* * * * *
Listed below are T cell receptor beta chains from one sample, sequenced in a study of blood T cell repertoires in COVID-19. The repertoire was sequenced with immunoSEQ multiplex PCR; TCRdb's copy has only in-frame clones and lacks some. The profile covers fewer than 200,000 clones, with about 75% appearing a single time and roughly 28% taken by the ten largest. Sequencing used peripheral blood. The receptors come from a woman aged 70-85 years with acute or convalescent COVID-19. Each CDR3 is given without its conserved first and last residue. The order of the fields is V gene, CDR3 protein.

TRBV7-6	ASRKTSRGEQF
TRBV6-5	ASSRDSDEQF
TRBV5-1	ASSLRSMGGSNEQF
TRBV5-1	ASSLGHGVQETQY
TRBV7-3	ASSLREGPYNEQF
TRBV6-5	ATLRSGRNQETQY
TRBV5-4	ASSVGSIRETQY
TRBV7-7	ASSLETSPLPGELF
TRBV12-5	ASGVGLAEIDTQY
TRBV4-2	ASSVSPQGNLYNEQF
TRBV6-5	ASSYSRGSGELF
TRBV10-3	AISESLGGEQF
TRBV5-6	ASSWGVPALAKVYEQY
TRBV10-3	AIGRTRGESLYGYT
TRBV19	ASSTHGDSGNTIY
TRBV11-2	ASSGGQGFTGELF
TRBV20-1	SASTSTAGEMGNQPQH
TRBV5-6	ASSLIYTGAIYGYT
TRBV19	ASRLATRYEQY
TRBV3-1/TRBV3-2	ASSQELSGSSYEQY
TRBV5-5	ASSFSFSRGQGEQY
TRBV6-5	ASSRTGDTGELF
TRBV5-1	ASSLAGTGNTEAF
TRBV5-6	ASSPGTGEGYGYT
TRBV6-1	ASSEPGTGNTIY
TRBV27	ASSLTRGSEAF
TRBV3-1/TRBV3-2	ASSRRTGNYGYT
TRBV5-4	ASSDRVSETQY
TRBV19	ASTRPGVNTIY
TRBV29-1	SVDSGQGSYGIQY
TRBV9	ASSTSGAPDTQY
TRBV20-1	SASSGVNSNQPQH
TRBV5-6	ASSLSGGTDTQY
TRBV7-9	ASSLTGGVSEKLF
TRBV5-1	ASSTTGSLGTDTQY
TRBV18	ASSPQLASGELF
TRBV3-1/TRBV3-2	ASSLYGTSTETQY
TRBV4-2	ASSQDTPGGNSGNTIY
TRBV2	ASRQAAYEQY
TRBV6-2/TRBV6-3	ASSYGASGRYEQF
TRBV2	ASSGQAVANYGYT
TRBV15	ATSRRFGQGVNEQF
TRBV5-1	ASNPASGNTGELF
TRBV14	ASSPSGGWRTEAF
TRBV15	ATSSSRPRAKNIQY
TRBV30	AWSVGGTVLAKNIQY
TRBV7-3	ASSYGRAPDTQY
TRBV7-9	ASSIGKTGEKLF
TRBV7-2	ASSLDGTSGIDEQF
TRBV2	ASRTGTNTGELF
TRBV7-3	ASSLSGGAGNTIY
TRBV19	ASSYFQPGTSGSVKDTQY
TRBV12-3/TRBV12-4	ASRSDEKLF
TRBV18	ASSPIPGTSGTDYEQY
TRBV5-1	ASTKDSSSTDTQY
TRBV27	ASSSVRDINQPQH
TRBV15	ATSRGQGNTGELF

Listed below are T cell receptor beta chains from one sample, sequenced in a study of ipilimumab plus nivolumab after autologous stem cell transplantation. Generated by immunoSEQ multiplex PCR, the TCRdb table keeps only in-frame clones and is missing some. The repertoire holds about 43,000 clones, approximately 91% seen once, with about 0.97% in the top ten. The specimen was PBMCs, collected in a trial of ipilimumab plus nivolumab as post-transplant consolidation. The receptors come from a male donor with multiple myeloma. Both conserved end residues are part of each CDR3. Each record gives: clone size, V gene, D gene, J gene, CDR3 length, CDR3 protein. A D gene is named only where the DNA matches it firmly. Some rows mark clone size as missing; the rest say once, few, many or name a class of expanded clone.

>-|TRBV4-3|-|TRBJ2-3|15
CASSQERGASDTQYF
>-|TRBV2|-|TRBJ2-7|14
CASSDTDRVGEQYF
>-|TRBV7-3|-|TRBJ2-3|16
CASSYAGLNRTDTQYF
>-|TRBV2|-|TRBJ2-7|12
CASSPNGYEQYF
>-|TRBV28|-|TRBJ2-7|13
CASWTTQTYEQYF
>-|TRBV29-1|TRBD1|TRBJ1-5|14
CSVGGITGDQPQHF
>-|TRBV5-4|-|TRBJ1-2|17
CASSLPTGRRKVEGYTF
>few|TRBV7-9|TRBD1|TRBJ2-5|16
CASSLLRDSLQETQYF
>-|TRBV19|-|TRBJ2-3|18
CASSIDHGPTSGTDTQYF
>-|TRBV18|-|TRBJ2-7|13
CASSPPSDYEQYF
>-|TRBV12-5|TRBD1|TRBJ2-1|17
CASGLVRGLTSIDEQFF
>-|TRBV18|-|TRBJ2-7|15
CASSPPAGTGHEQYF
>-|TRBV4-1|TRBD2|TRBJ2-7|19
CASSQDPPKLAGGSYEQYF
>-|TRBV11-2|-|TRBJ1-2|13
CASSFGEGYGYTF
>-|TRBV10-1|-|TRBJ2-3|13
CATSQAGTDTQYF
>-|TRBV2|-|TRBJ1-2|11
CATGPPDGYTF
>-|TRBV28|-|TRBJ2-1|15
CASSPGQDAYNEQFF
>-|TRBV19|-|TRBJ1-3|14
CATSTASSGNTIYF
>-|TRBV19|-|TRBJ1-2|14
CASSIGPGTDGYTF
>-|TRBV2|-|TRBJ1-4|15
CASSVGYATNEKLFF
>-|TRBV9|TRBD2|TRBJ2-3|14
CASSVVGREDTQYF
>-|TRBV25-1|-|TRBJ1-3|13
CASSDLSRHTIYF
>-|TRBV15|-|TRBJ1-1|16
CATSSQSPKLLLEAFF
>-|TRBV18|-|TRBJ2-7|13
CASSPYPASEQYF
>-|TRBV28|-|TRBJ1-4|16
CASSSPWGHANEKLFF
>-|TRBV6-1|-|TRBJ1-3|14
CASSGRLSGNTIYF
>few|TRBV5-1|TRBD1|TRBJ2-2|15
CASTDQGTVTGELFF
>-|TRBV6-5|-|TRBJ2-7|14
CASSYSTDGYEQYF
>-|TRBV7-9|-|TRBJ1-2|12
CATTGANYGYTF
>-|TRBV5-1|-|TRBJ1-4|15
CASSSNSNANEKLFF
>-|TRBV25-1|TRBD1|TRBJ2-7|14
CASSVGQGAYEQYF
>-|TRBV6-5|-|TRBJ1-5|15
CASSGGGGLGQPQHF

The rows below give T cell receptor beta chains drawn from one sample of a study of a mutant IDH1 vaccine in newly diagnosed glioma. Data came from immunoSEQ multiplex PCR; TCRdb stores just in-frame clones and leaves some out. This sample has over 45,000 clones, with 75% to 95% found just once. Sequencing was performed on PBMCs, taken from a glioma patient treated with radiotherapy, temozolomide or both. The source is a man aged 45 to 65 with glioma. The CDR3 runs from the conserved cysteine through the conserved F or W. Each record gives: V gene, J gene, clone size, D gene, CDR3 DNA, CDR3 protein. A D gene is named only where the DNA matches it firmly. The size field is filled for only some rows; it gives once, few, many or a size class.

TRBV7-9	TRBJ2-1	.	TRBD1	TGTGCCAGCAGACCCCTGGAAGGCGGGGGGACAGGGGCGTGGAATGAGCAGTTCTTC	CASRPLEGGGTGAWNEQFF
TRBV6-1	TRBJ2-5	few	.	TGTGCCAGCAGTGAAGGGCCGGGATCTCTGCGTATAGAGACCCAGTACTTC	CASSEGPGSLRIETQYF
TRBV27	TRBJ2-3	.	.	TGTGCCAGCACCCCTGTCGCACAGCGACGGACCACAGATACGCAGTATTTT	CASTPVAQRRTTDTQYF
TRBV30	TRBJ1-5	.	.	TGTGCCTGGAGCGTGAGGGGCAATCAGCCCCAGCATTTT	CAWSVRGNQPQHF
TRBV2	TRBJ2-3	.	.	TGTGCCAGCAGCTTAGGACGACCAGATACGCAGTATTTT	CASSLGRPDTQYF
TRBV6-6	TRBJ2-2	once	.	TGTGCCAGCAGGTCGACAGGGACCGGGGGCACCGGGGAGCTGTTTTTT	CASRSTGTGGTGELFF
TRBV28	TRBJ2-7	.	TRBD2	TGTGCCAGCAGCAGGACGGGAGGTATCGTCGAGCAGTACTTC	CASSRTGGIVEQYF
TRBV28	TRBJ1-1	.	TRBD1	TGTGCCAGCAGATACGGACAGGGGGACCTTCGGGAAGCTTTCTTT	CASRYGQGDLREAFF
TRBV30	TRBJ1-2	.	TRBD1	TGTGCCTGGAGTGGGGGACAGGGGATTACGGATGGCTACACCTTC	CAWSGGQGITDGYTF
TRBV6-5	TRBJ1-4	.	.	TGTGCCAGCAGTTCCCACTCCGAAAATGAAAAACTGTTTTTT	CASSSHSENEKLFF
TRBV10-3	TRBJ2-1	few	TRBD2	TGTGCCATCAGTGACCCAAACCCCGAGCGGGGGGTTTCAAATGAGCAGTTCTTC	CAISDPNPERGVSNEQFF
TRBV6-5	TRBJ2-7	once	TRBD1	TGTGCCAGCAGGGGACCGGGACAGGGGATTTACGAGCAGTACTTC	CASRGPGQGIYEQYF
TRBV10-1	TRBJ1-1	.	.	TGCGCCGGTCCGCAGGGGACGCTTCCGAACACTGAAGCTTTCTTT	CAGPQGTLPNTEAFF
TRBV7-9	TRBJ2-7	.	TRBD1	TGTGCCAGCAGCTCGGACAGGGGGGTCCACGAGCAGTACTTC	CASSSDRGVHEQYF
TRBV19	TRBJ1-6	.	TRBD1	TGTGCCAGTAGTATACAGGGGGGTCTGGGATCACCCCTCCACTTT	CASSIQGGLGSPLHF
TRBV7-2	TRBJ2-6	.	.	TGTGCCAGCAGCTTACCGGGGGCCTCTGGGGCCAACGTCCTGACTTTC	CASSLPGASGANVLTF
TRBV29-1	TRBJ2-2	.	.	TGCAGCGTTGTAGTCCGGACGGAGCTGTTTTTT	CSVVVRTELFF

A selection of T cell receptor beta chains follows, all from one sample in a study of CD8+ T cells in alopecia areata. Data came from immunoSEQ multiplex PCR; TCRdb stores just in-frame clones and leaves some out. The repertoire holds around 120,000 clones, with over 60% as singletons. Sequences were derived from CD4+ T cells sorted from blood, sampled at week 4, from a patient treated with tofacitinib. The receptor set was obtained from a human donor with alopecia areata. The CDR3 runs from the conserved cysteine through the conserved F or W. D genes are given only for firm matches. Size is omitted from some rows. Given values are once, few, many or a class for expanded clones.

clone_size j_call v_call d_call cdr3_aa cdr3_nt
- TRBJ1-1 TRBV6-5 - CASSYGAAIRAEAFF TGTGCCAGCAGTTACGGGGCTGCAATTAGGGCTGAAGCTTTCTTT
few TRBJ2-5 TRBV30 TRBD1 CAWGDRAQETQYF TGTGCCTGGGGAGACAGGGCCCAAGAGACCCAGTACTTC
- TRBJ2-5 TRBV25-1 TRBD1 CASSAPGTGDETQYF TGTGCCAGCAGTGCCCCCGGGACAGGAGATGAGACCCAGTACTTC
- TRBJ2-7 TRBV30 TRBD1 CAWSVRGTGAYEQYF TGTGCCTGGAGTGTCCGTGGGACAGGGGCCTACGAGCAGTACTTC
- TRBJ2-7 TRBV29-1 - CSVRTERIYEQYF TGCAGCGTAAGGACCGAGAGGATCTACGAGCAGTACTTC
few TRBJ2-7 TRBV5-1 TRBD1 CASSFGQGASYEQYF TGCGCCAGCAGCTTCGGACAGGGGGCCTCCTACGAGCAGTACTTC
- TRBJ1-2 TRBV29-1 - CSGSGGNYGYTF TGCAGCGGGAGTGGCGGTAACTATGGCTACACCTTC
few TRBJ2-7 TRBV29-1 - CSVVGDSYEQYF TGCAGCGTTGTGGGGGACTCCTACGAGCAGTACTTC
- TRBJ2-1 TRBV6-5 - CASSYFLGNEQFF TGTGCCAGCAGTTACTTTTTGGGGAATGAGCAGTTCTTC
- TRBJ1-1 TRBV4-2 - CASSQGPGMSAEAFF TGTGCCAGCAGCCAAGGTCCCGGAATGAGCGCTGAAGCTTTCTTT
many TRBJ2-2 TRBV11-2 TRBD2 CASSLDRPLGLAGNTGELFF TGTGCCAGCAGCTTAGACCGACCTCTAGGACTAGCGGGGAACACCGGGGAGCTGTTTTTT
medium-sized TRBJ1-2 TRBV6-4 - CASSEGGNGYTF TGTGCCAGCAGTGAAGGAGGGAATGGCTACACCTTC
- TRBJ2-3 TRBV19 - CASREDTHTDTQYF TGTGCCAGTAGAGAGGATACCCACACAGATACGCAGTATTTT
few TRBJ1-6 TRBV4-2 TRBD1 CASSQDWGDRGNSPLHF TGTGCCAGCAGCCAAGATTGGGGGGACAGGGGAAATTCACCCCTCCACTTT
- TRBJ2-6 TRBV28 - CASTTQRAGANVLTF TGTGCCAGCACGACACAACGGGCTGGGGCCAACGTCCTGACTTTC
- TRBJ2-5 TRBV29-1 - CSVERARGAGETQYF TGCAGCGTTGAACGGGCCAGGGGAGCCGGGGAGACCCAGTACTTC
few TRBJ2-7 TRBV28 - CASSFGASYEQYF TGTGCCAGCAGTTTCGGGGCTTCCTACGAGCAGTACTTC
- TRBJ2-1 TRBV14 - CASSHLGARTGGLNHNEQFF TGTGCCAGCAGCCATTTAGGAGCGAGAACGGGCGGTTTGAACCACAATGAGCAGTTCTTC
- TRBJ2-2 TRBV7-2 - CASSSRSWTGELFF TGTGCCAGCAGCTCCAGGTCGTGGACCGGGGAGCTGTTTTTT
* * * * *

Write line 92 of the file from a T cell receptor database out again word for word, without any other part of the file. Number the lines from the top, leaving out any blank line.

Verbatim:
>-|TRBV28|-|TRBJ2-1|15